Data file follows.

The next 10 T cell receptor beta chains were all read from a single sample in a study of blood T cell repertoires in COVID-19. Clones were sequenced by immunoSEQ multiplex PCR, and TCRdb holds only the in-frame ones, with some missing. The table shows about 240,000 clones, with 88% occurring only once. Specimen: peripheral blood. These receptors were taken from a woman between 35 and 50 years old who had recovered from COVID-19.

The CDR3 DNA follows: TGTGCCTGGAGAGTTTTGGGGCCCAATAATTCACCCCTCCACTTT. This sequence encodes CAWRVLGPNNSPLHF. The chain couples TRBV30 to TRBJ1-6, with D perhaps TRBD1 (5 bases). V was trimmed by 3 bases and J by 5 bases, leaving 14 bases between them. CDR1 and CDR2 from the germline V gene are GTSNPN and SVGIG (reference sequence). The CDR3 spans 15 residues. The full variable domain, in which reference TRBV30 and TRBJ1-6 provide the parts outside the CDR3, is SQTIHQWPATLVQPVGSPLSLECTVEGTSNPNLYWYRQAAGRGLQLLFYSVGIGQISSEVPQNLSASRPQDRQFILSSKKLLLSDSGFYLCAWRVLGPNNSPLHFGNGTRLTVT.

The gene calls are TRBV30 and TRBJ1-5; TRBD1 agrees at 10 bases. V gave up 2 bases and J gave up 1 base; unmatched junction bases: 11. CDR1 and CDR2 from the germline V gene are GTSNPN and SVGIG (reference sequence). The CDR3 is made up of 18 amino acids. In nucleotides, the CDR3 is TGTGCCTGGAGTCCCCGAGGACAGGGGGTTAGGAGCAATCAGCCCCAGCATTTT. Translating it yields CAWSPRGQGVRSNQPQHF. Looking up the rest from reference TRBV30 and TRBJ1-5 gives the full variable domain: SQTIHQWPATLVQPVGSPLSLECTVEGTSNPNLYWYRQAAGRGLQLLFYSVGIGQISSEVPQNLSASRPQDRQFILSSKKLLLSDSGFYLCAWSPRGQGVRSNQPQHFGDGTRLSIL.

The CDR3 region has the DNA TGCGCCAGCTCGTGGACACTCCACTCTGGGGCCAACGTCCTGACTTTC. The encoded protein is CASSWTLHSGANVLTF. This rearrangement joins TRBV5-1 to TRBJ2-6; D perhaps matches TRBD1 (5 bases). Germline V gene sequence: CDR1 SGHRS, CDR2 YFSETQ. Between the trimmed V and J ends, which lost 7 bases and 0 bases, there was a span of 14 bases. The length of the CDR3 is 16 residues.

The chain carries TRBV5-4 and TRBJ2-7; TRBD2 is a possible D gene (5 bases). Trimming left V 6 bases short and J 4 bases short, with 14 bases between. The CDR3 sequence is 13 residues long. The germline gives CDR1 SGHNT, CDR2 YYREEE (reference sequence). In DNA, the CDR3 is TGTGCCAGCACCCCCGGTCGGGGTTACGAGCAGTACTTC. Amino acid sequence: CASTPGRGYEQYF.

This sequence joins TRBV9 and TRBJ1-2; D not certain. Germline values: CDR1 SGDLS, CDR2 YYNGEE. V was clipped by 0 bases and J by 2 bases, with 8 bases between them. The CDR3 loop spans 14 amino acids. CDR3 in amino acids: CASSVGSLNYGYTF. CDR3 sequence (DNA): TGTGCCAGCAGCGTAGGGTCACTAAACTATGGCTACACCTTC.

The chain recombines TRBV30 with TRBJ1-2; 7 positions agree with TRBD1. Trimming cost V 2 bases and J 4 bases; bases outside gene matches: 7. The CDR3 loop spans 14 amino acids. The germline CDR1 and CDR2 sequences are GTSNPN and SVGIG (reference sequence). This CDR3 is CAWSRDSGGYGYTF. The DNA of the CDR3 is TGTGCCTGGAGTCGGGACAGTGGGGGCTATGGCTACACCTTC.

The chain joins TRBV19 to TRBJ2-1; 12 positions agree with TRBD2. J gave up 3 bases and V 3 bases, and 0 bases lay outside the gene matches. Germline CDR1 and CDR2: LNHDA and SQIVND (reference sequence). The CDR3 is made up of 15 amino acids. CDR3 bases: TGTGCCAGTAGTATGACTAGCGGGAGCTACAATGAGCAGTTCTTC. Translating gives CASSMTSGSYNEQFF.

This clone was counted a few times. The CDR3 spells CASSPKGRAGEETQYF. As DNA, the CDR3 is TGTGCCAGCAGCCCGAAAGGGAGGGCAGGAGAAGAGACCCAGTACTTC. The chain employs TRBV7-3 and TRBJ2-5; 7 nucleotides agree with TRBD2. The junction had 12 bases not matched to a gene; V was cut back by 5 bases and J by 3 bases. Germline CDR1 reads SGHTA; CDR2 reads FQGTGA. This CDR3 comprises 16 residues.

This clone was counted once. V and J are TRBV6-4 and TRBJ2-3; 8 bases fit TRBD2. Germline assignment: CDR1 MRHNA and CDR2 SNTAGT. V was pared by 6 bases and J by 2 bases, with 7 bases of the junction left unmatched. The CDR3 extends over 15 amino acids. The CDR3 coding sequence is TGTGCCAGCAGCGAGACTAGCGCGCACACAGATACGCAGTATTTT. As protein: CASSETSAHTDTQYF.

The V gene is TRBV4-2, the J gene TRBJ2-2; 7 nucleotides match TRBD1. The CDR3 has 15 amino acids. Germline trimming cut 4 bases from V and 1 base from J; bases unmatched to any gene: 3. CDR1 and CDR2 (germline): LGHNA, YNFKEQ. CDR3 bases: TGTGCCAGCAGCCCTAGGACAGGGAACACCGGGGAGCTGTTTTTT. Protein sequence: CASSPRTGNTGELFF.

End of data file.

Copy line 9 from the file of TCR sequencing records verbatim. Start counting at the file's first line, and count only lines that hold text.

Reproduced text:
This clone was counted a few times. The CDR3 spells CASSPKGRAGEETQYF. As DNA, the CDR3 is TGTGCCAGCAGCCCGAAAGGGAGGGCAGGAGAAGAGACCCAGTACTTC. The chain employs TRBV7-3 and TRBJ2-5; 7 nucleotides agree with TRBD2. The junction had 12 bases not matched to a gene; V was cut back by 5 bases and J by 3 bases. Germline CDR1 reads SGHTA; CDR2 reads FQGTGA. This CDR3 comprises 16 residues.